The overall vision is that a shrinking economy makes many facilities and houses surplus, freeing up land for a green city. While unprecedented population declines have been predicted for Japan due to falling birthrate and continued resistance to immigration,  I wonder if the metropolis will shrink as much as the countryside. Nonetheless, Fiber City provides new models for urban living in greater harmony with nature, with better access to mass transit, and improved livability with reclamation of historic features like Edo canals and bridges that have been covered by elevated expressways.

The four strategies include Green Fingers (image above), Green Web, Green Partition, and Uban Wrinkle. Taken together, they allow for greater green space, more mobility, reclamation of history, re-use of elevated freeways, emergency access for disasters, and restoration of historic urban features. As a visionary view of Tokyo, from macro to micro, Fiber City provides a model for global cities retrofitting for enviornmental and human benefits.

Green Web Fiber City: Tokyo 2050 Green Partition Fiber City: Tokyo 2050 Urban Wrinkle Fiber City: Tokyo 2050

Tokyobessesion: drawings by Pierre Alex

Tokyobessesion: drawings by Pierre Alex

On Monday I visited my new friend Pierre Alex’s “tokyobsession” art opening of drawings, whose subject is Tokyoites. A French product designer, Pierre is a talented illustrator, and this collection of drawings captures many of the themes that animate Tokyo Green Space and my fascination for this city.

Tokyobsession turned out to be over 50 line drawings on photograph paper, each folded in half. In form, they correspond to the sketch books he uses to capture scenes of Tokyo: parks, freeways, alleys, sidewalks, commercial areas, cafes, and the people who animate the city. Using photo paper highlights the quick and “snapshot” quality of his talented drawings, and suggest the perspective of an outsider looking in.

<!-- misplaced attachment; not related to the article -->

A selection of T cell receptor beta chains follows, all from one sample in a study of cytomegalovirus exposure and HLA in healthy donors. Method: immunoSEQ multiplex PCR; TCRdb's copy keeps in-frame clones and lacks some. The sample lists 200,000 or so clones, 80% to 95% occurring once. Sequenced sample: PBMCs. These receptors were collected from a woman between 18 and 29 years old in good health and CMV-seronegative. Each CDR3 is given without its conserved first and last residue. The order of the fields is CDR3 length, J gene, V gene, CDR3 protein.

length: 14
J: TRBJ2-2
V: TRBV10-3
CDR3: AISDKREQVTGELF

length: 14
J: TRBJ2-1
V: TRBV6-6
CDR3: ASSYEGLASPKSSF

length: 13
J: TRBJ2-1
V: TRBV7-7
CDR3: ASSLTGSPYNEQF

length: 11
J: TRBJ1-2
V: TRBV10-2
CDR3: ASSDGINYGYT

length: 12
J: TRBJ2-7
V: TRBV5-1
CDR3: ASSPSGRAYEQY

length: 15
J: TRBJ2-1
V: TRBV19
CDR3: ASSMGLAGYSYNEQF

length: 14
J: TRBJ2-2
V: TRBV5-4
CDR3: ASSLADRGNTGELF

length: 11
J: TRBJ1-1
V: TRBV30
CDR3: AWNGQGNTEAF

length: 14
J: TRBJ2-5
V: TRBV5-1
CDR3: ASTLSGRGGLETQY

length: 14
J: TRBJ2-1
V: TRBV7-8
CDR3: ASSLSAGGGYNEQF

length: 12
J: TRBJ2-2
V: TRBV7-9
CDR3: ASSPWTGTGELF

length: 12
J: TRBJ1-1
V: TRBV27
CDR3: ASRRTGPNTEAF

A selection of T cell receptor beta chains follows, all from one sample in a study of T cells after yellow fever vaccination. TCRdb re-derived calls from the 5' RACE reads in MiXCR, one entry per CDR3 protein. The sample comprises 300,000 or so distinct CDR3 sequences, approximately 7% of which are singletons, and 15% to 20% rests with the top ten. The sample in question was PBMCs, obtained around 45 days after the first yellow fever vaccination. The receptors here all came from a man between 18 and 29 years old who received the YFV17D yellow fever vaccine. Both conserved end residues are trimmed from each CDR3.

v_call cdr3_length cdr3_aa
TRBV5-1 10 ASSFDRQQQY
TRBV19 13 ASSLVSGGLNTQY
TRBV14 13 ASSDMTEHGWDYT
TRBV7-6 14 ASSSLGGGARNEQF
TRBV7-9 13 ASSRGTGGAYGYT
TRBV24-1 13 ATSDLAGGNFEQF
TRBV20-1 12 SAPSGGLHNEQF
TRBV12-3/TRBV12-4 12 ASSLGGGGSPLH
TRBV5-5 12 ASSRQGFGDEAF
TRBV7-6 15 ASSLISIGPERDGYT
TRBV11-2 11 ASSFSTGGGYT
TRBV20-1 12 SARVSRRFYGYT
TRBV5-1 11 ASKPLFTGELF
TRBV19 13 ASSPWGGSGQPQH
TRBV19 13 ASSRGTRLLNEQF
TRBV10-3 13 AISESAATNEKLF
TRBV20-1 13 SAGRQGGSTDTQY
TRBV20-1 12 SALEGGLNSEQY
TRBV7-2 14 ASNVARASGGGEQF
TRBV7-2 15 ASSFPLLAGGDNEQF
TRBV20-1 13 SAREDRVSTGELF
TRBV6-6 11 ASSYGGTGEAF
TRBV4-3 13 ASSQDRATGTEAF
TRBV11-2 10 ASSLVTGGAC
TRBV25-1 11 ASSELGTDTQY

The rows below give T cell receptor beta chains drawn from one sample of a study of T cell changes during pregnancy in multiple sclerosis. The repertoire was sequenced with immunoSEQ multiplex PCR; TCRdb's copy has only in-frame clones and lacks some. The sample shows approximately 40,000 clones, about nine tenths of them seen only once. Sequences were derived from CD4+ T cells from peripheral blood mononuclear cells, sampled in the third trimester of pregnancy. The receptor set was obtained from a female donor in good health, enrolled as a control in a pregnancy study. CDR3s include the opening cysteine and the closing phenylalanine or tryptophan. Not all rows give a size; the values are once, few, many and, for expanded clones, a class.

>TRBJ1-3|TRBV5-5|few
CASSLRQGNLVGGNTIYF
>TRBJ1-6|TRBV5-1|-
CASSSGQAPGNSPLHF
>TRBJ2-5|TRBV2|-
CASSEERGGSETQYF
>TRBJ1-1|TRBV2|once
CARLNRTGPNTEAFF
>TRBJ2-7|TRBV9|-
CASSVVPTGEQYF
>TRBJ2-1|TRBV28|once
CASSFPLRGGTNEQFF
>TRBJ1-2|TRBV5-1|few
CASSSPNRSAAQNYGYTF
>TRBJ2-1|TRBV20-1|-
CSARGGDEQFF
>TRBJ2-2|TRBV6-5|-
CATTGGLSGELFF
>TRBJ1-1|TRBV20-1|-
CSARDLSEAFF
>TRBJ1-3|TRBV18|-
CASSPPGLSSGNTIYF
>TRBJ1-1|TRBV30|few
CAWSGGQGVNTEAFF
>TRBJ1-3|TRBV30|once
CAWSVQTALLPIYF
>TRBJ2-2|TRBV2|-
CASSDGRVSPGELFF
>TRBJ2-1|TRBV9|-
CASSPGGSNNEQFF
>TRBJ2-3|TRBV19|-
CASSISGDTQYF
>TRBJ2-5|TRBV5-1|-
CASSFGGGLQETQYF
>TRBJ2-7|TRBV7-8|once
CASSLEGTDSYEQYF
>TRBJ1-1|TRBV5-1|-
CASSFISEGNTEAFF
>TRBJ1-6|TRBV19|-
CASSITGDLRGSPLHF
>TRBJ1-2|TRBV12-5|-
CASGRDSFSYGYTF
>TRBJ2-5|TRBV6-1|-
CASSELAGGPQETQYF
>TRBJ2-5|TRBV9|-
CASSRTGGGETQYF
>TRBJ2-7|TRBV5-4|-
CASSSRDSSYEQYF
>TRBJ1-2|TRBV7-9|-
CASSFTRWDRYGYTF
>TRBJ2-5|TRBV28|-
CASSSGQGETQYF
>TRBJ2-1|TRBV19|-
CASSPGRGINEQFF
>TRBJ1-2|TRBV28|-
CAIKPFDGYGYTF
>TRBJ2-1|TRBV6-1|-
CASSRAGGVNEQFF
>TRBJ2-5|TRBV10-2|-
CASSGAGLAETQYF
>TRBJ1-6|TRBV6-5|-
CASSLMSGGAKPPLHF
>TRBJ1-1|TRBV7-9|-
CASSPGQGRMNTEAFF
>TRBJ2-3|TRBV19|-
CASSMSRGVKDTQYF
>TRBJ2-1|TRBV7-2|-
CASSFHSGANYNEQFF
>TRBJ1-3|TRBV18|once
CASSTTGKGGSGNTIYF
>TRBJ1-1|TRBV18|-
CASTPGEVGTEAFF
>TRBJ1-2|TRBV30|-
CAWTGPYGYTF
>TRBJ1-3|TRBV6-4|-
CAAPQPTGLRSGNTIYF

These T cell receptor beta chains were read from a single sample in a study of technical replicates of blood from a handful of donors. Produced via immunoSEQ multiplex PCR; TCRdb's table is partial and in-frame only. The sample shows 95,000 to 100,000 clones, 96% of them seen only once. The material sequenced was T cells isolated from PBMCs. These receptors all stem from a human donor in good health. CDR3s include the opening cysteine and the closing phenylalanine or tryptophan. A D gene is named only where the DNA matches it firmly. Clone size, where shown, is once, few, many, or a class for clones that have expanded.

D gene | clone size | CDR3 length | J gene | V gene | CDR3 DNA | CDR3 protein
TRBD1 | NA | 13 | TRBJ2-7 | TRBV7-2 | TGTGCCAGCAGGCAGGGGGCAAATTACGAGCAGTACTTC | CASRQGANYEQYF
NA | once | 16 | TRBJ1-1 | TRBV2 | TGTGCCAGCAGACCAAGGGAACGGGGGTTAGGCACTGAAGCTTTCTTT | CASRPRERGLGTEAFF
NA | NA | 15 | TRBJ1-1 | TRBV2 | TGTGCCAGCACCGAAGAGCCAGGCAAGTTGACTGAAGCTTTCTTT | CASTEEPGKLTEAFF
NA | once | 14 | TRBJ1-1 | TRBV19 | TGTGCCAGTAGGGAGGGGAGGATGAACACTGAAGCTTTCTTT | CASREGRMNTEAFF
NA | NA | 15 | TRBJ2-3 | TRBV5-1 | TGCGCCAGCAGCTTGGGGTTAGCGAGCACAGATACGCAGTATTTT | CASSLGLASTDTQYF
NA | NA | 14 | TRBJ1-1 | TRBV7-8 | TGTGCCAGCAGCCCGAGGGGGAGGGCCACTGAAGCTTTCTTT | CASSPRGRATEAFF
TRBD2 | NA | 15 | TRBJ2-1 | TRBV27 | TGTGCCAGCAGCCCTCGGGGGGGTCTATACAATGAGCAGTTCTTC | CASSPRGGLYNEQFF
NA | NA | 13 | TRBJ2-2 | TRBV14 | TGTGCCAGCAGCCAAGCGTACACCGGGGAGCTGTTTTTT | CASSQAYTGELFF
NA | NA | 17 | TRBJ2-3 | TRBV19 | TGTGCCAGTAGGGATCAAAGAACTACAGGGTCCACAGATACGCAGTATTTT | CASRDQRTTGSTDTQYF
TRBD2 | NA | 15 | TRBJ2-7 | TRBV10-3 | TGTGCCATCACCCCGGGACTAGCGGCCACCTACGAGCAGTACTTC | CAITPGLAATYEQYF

Pierre told me that he enjoys how Tokyo is the “anti-Haussmann” city: unplanned, chaotic, grassroots rather than top-down, improvisational, and anarchistic. The city’s built environment, including buildings and parks, is in many ways not beautiful, but it is how people create urban spaces and live their lives in a blurring of public and private spaces that make the city so charming, captivating, and livable.

Pierre’s view of Tokyo, in words and even more so in drawings, also echo a recent blog commenter’s email to me. This writer told me about her appreciation of the unusual resident-authority relation in Japanese cities that spurs ordinary urban residents to create greenery and community in even the most unlikely places.

I marveled at Pierre’s talent for not just seeing the city but for capturing it in drawings that reveal everyday scenes and the city’s spirit.

Update: After this post, I realized two things. The images at the cafe spelled out the show’s title (see photo below). And many of the images are in Pierre’s blog called “tokyobsession” (in French and illustrated).

Pierre Alex's "tokyobsession" show at dish organic cafe

Mori Building’s Vertical Garden City

Mori Building's Vertical Garden City

Mori Minoru’s Mori Building is Tokyo’s largest urban real estate developer. His Vertical Garden City idea and Urban New Deal Policy are private enterprise visions for a re-made city that is at once more densely populated, more environmental and green, and more profitable for the largest developers. 

I had the intriguing experience of being invited to witness a presentation by Mori Building company for a US journalist. Asked to remain silent so as not to detract from the journalist’s work, I witness one foreign journalist, a simultaneous translator, a guide from the Tokyo Foreign Correspondent’s Club, two Mori Building Public Relations officer and one urban planner. This is clearly a business where image is created through tremendous resources.